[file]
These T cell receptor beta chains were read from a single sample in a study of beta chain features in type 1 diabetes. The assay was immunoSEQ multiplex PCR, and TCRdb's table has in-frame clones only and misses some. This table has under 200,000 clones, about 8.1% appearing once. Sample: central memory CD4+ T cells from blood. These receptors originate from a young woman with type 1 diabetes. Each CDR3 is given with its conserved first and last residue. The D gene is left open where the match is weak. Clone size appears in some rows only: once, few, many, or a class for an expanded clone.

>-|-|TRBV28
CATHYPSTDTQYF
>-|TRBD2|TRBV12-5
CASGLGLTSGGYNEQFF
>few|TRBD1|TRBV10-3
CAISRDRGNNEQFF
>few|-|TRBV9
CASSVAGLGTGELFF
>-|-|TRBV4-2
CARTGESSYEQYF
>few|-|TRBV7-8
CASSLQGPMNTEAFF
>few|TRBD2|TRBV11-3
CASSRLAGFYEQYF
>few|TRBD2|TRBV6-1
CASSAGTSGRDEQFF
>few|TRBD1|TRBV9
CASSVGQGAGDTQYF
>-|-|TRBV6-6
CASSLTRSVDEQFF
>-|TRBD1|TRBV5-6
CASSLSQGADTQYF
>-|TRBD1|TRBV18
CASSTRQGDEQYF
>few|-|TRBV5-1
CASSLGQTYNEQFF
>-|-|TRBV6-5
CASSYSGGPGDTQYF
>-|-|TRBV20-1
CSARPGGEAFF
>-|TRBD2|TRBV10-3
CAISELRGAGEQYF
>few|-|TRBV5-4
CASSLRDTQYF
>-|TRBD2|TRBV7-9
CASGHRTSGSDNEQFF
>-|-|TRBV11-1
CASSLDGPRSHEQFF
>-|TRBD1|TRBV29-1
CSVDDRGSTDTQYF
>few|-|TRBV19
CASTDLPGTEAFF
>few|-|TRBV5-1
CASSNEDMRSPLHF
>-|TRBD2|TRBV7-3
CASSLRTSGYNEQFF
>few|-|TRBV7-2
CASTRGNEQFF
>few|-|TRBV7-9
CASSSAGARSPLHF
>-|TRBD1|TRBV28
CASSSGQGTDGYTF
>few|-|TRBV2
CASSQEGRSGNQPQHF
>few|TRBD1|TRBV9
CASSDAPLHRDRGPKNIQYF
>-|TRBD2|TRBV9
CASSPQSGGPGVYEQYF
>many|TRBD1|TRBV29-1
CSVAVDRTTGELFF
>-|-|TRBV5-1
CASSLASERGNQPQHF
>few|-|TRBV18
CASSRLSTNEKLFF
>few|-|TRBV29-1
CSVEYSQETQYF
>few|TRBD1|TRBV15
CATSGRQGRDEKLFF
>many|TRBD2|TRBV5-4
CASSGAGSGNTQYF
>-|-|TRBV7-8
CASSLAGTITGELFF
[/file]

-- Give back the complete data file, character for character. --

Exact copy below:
These T cell receptor beta chains were read from a single sample in a study of beta chain features in type 1 diabetes. The assay was immunoSEQ multiplex PCR, and TCRdb's table has in-frame clones only and misses some. This table has under 200,000 clones, about 8.1% appearing once. Sample: central memory CD4+ T cells from blood. These receptors originate from a young woman with type 1 diabetes. Each CDR3 is given with its conserved first and last residue. The D gene is left open where the match is weak. Clone size appears in some rows only: once, few, many, or a class for an expanded clone.

>-|-|TRBV28
CATHYPSTDTQYF
>-|TRBD2|TRBV12-5
CASGLGLTSGGYNEQFF
>few|TRBD1|TRBV10-3
CAISRDRGNNEQFF
>few|-|TRBV9
CASSVAGLGTGELFF
>-|-|TRBV4-2
CARTGESSYEQYF
>few|-|TRBV7-8
CASSLQGPMNTEAFF
>few|TRBD2|TRBV11-3
CASSRLAGFYEQYF
>few|TRBD2|TRBV6-1
CASSAGTSGRDEQFF
>few|TRBD1|TRBV9
CASSVGQGAGDTQYF
>-|-|TRBV6-6
CASSLTRSVDEQFF
>-|TRBD1|TRBV5-6
CASSLSQGADTQYF
>-|TRBD1|TRBV18
CASSTRQGDEQYF
>few|-|TRBV5-1
CASSLGQTYNEQFF
>-|-|TRBV6-5
CASSYSGGPGDTQYF
>-|-|TRBV20-1
CSARPGGEAFF
>-|TRBD2|TRBV10-3
CAISELRGAGEQYF
>few|-|TRBV5-4
CASSLRDTQYF
>-|TRBD2|TRBV7-9
CASGHRTSGSDNEQFF
>-|-|TRBV11-1
CASSLDGPRSHEQFF
>-|TRBD1|TRBV29-1
CSVDDRGSTDTQYF
>few|-|TRBV19
CASTDLPGTEAFF
>few|-|TRBV5-1
CASSNEDMRSPLHF
>-|TRBD2|TRBV7-3
CASSLRTSGYNEQFF
>few|-|TRBV7-2
CASTRGNEQFF
>few|-|TRBV7-9
CASSSAGARSPLHF
>-|TRBD1|TRBV28
CASSSGQGTDGYTF
>few|-|TRBV2
CASSQEGRSGNQPQHF
>few|TRBD1|TRBV9
CASSDAPLHRDRGPKNIQYF
>-|TRBD2|TRBV9
CASSPQSGGPGVYEQYF
>many|TRBD1|TRBV29-1
CSVAVDRTTGELFF
>-|-|TRBV5-1
CASSLASERGNQPQHF
>few|-|TRBV18
CASSRLSTNEKLFF
>few|-|TRBV29-1
CSVEYSQETQYF
>few|TRBD1|TRBV15
CATSGRQGRDEKLFF
>many|TRBD2|TRBV5-4
CASSGAGSGNTQYF
>-|-|TRBV7-8
CASSLAGTITGELFF